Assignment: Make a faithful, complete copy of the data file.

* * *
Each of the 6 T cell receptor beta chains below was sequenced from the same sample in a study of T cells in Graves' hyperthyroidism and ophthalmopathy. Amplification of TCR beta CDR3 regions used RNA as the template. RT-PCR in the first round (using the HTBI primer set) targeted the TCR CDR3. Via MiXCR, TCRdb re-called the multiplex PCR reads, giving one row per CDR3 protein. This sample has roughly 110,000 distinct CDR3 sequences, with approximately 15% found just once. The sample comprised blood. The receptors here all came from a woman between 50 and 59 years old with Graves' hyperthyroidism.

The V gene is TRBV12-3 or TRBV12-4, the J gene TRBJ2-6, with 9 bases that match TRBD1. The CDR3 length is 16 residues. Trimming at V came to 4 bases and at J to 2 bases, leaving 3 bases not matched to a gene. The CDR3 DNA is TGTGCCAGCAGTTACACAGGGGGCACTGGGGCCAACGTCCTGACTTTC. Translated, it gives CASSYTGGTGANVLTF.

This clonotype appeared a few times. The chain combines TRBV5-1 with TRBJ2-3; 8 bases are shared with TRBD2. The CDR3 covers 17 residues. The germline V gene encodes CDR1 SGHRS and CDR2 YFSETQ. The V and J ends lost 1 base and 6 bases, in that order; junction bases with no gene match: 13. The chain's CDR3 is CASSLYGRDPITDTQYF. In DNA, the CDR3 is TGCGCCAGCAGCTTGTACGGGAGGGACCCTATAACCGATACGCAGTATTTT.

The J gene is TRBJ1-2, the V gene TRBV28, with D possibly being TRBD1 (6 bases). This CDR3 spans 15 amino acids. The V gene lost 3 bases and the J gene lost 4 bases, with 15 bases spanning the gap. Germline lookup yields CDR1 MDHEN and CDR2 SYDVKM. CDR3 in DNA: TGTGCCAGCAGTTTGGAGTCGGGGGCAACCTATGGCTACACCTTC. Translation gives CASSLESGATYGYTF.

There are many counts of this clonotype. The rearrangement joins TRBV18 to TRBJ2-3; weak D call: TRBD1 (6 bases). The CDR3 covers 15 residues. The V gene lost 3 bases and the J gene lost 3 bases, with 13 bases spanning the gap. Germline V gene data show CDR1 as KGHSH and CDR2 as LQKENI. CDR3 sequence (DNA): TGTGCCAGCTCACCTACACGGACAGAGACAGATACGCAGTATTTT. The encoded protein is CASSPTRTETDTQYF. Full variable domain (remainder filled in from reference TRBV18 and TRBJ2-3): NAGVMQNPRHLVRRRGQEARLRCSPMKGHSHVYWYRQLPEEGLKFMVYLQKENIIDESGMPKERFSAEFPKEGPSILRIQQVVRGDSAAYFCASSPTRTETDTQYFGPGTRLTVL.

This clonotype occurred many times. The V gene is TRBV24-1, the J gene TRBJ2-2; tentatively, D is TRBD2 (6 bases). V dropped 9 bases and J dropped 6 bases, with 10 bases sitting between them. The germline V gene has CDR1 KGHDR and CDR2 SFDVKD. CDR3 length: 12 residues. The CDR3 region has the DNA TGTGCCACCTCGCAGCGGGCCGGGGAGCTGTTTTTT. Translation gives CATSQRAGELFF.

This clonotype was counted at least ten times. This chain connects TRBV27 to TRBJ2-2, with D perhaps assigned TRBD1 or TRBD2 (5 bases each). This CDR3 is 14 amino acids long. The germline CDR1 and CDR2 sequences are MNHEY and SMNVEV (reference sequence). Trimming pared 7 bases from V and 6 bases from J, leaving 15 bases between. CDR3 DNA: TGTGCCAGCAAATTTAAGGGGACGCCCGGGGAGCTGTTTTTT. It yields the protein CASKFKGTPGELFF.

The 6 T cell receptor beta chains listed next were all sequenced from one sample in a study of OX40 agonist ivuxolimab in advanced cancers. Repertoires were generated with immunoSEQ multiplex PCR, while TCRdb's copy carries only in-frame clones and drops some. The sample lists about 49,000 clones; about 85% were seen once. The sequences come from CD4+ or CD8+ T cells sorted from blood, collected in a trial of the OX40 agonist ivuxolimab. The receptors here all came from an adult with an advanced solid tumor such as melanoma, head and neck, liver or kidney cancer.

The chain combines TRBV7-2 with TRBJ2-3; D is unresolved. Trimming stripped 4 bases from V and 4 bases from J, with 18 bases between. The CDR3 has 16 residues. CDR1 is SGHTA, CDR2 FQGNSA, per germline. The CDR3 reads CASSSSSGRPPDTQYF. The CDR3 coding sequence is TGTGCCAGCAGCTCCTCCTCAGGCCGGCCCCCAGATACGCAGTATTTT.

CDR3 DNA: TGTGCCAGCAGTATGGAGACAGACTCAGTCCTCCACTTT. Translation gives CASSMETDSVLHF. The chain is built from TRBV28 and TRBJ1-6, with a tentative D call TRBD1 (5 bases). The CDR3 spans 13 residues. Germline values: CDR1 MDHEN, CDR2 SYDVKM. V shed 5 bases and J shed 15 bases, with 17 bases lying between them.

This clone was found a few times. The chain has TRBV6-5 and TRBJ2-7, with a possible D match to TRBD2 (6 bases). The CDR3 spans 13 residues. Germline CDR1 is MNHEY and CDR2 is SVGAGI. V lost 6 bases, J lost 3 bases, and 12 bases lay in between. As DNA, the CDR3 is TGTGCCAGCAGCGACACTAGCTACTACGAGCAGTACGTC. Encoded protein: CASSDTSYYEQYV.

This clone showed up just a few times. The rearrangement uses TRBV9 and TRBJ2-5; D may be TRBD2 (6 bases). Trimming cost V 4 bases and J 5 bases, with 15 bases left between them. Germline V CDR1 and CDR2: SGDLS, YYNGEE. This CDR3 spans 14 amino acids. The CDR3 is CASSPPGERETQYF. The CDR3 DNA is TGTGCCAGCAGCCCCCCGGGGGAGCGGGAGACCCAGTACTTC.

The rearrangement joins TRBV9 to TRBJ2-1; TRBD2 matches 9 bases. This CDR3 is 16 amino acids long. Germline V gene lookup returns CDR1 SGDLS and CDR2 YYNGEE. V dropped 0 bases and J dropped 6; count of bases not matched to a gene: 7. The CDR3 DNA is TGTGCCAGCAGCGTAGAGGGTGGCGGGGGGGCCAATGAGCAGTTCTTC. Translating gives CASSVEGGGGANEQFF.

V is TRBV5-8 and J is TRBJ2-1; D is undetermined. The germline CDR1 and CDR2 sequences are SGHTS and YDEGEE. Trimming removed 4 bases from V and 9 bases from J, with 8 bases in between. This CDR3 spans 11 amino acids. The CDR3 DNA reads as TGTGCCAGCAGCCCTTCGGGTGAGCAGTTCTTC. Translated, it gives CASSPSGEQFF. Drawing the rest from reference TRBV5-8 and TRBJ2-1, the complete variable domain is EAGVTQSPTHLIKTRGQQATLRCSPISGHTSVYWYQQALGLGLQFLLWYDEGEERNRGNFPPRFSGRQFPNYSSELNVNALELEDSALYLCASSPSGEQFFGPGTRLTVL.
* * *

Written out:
Each of the 6 T cell receptor beta chains below was sequenced from the same sample in a study of T cells in Graves' hyperthyroidism and ophthalmopathy. Amplification of TCR beta CDR3 regions used RNA as the template. RT-PCR in the first round (using the HTBI primer set) targeted the TCR CDR3. Via MiXCR, TCRdb re-called the multiplex PCR reads, giving one row per CDR3 protein. This sample has roughly 110,000 distinct CDR3 sequences, with approximately 15% found just once. The sample comprised blood. The receptors here all came from a woman between 50 and 59 years old with Graves' hyperthyroidism.

The V gene is TRBV12-3 or TRBV12-4, the J gene TRBJ2-6, with 9 bases that match TRBD1. The CDR3 length is 16 residues. Trimming at V came to 4 bases and at J to 2 bases, leaving 3 bases not matched to a gene. The CDR3 DNA is TGTGCCAGCAGTTACACAGGGGGCACTGGGGCCAACGTCCTGACTTTC. Translated, it gives CASSYTGGTGANVLTF.

This clonotype appeared a few times. The chain combines TRBV5-1 with TRBJ2-3; 8 bases are shared with TRBD2. The CDR3 covers 17 residues. The germline V gene encodes CDR1 SGHRS and CDR2 YFSETQ. The V and J ends lost 1 base and 6 bases, in that order; junction bases with no gene match: 13. The chain's CDR3 is CASSLYGRDPITDTQYF. In DNA, the CDR3 is TGCGCCAGCAGCTTGTACGGGAGGGACCCTATAACCGATACGCAGTATTTT.

The J gene is TRBJ1-2, the V gene TRBV28, with D possibly being TRBD1 (6 bases). This CDR3 spans 15 amino acids. The V gene lost 3 bases and the J gene lost 4 bases, with 15 bases spanning the gap. Germline lookup yields CDR1 MDHEN and CDR2 SYDVKM. CDR3 in DNA: TGTGCCAGCAGTTTGGAGTCGGGGGCAACCTATGGCTACACCTTC. Translation gives CASSLESGATYGYTF.

There are many counts of this clonotype. The rearrangement joins TRBV18 to TRBJ2-3; weak D call: TRBD1 (6 bases). The CDR3 covers 15 residues. The V gene lost 3 bases and the J gene lost 3 bases, with 13 bases spanning the gap. Germline V gene data show CDR1 as KGHSH and CDR2 as LQKENI. CDR3 sequence (DNA): TGTGCCAGCTCACCTACACGGACAGAGACAGATACGCAGTATTTT. The encoded protein is CASSPTRTETDTQYF. Full variable domain (remainder filled in from reference TRBV18 and TRBJ2-3): NAGVMQNPRHLVRRRGQEARLRCSPMKGHSHVYWYRQLPEEGLKFMVYLQKENIIDESGMPKERFSAEFPKEGPSILRIQQVVRGDSAAYFCASSPTRTETDTQYFGPGTRLTVL.

This clonotype occurred many times. The V gene is TRBV24-1, the J gene TRBJ2-2; tentatively, D is TRBD2 (6 bases). V dropped 9 bases and J dropped 6 bases, with 10 bases sitting between them. The germline V gene has CDR1 KGHDR and CDR2 SFDVKD. CDR3 length: 12 residues. The CDR3 region has the DNA TGTGCCACCTCGCAGCGGGCCGGGGAGCTGTTTTTT. Translation gives CATSQRAGELFF.

This clonotype was counted at least ten times. This chain connects TRBV27 to TRBJ2-2, with D perhaps assigned TRBD1 or TRBD2 (5 bases each). This CDR3 is 14 amino acids long. The germline CDR1 and CDR2 sequences are MNHEY and SMNVEV (reference sequence). Trimming pared 7 bases from V and 6 bases from J, leaving 15 bases between. CDR3 DNA: TGTGCCAGCAAATTTAAGGGGACGCCCGGGGAGCTGTTTTTT. It yields the protein CASKFKGTPGELFF.

The 6 T cell receptor beta chains listed next were all sequenced from one sample in a study of OX40 agonist ivuxolimab in advanced cancers. Repertoires were generated with immunoSEQ multiplex PCR, while TCRdb's copy carries only in-frame clones and drops some. The sample lists about 49,000 clones; about 85% were seen once. The sequences come from CD4+ or CD8+ T cells sorted from blood, collected in a trial of the OX40 agonist ivuxolimab. The receptors here all came from an adult with an advanced solid tumor such as melanoma, head and neck, liver or kidney cancer.

The chain combines TRBV7-2 with TRBJ2-3; D is unresolved. Trimming stripped 4 bases from V and 4 bases from J, with 18 bases between. The CDR3 has 16 residues. CDR1 is SGHTA, CDR2 FQGNSA, per germline. The CDR3 reads CASSSSSGRPPDTQYF. The CDR3 coding sequence is TGTGCCAGCAGCTCCTCCTCAGGCCGGCCCCCAGATACGCAGTATTTT.

CDR3 DNA: TGTGCCAGCAGTATGGAGACAGACTCAGTCCTCCACTTT. Translation gives CASSMETDSVLHF. The chain is built from TRBV28 and TRBJ1-6, with a tentative D call TRBD1 (5 bases). The CDR3 spans 13 residues. Germline values: CDR1 MDHEN, CDR2 SYDVKM. V shed 5 bases and J shed 15 bases, with 17 bases lying between them.

This clone was found a few times. The chain has TRBV6-5 and TRBJ2-7, with a possible D match to TRBD2 (6 bases). The CDR3 spans 13 residues. Germline CDR1 is MNHEY and CDR2 is SVGAGI. V lost 6 bases, J lost 3 bases, and 12 bases lay in between. As DNA, the CDR3 is TGTGCCAGCAGCGACACTAGCTACTACGAGCAGTACGTC. Encoded protein: CASSDTSYYEQYV.

This clone showed up just a few times. The rearrangement uses TRBV9 and TRBJ2-5; D may be TRBD2 (6 bases). Trimming cost V 4 bases and J 5 bases, with 15 bases left between them. Germline V CDR1 and CDR2: SGDLS, YYNGEE. This CDR3 spans 14 amino acids. The CDR3 is CASSPPGERETQYF. The CDR3 DNA is TGTGCCAGCAGCCCCCCGGGGGAGCGGGAGACCCAGTACTTC.

The rearrangement joins TRBV9 to TRBJ2-1; TRBD2 matches 9 bases. This CDR3 is 16 amino acids long. Germline V gene lookup returns CDR1 SGDLS and CDR2 YYNGEE. V dropped 0 bases and J dropped 6; count of bases not matched to a gene: 7. The CDR3 DNA is TGTGCCAGCAGCGTAGAGGGTGGCGGGGGGGCCAATGAGCAGTTCTTC. Translating gives CASSVEGGGGANEQFF.

V is TRBV5-8 and J is TRBJ2-1; D is undetermined. The germline CDR1 and CDR2 sequences are SGHTS and YDEGEE. Trimming removed 4 bases from V and 9 bases from J, with 8 bases in between. This CDR3 spans 11 amino acids. The CDR3 DNA reads as TGTGCCAGCAGCCCTTCGGGTGAGCAGTTCTTC. Translated, it gives CASSPSGEQFF. Drawing the rest from reference TRBV5-8 and TRBJ2-1, the complete variable domain is EAGVTQSPTHLIKTRGQQATLRCSPISGHTSVYWYQQALGLGLQFLLWYDEGEERNRGNFPPRFSGRQFPNYSSELNVNALELEDSALYLCASSPSGEQFFGPGTRLTVL.